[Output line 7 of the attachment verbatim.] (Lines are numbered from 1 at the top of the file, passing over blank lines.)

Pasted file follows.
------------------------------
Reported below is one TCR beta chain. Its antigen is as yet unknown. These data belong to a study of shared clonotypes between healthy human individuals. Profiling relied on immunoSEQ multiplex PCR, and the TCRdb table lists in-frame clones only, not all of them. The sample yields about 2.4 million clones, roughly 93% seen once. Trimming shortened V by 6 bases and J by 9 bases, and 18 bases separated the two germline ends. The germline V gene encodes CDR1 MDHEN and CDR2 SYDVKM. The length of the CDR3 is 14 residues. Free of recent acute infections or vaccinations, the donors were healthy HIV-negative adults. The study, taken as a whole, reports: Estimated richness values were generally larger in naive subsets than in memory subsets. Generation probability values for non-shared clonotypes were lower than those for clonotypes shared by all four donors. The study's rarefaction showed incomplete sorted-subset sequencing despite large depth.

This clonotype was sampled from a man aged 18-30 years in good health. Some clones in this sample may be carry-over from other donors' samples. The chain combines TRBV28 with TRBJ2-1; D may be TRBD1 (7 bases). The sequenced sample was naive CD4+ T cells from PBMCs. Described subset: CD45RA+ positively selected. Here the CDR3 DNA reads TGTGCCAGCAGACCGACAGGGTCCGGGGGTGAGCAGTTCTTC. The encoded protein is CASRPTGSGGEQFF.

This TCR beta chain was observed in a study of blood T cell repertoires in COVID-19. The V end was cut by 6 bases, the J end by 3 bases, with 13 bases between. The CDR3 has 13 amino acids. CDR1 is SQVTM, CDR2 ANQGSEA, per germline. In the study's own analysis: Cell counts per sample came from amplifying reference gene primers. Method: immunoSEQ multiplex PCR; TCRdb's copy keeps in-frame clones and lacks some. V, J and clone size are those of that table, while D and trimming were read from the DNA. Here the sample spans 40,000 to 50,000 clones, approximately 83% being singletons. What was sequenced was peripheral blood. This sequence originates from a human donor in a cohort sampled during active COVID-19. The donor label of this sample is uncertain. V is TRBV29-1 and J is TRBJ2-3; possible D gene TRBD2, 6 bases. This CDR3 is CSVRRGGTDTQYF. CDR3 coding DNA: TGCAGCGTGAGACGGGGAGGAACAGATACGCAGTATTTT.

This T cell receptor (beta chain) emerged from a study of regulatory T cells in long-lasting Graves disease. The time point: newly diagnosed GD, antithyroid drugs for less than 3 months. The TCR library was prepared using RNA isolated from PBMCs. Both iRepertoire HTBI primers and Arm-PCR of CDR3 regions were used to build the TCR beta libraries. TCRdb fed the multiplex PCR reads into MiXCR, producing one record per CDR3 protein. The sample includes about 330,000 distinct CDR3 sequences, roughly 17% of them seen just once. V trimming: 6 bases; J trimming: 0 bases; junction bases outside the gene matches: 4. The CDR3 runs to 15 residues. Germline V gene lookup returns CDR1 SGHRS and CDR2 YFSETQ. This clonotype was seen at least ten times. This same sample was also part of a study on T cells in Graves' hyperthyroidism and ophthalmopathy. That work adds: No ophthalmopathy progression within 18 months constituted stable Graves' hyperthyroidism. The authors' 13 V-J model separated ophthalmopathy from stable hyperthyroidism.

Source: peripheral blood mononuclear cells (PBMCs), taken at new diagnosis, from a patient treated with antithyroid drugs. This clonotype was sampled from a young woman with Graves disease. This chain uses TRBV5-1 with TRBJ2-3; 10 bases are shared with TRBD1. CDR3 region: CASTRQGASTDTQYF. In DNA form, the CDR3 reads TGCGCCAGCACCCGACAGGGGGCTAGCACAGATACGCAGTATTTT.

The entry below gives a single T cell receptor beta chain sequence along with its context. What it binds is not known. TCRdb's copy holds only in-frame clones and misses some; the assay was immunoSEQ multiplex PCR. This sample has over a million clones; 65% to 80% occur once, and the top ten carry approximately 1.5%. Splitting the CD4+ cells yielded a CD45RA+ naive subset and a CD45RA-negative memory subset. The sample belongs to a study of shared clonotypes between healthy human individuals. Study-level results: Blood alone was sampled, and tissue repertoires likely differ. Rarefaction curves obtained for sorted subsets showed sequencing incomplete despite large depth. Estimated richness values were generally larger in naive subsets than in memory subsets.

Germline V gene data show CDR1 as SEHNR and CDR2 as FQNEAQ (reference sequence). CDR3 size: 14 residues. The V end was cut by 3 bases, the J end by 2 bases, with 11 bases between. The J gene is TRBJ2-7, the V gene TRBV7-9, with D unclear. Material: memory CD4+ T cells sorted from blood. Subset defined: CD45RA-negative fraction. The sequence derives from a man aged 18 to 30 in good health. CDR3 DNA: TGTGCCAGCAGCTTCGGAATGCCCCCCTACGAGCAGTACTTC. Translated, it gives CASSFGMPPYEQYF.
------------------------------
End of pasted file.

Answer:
Germline V gene data show CDR1 as SEHNR and CDR2 as FQNEAQ (reference sequence). CDR3 size: 14 residues. The V end was cut by 3 bases, the J end by 2 bases, with 11 bases between. The J gene is TRBJ2-7, the V gene TRBV7-9, with D unclear. Material: memory CD4+ T cells sorted from blood. Subset defined: CD45RA-negative fraction. The sequence derives from a man aged 18 to 30 in good health. CDR3 DNA: TGTGCCAGCAGCTTCGGAATGCCCCCCTACGAGCAGTACTTC. Translated, it gives CASSFGMPPYEQYF.